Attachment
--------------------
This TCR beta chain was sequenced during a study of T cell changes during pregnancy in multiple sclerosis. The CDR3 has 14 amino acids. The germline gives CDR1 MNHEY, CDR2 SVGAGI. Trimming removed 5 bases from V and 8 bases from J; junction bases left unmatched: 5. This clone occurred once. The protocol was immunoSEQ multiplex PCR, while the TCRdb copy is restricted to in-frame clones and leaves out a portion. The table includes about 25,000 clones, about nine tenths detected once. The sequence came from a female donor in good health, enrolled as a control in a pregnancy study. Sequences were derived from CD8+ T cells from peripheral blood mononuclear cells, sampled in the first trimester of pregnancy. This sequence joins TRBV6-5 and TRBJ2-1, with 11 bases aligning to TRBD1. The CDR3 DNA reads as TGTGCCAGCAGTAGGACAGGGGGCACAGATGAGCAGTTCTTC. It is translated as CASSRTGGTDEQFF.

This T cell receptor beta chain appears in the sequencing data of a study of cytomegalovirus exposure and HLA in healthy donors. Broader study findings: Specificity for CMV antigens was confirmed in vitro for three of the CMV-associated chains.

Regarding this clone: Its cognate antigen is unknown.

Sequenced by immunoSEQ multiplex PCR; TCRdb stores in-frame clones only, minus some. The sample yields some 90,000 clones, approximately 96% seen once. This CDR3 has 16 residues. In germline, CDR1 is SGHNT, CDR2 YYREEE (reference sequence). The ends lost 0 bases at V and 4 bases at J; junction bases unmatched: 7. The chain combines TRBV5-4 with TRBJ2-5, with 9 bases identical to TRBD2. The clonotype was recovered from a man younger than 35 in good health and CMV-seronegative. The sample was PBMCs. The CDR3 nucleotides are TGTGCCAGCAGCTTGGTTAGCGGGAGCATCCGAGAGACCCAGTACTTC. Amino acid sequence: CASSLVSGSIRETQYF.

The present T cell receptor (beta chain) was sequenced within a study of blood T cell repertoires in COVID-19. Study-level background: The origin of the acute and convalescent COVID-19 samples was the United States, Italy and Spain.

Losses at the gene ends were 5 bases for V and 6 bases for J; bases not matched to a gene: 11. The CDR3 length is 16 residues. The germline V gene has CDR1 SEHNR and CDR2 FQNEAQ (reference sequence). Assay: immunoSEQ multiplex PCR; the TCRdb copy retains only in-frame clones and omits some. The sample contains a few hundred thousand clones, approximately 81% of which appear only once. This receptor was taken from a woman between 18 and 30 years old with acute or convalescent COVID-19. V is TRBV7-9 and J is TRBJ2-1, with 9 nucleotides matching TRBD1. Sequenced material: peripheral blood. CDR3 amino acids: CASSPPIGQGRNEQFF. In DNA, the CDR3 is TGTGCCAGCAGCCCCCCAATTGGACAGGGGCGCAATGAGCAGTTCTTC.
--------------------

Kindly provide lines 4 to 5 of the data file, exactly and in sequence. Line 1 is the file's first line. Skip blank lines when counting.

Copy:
Sequenced by immunoSEQ multiplex PCR; TCRdb stores in-frame clones only, minus some. The sample yields some 90,000 clones, approximately 96% seen once. This CDR3 has 16 residues. In germline, CDR1 is SGHNT, CDR2 YYREEE (reference sequence). The ends lost 0 bases at V and 4 bases at J; junction bases unmatched: 7. The chain combines TRBV5-4 with TRBJ2-5, with 9 bases identical to TRBD2. The clonotype was recovered from a man younger than 35 in good health and CMV-seronegative. The sample was PBMCs. The CDR3 nucleotides are TGTGCCAGCAGCTTGGTTAGCGGGAGCATCCGAGAGACCCAGTACTTC. Amino acid sequence: CASSLVSGSIRETQYF.

The present T cell receptor (beta chain) was sequenced within a study of blood T cell repertoires in COVID-19. Study-level background: The origin of the acute and convalescent COVID-19 samples was the United States, Italy and Spain.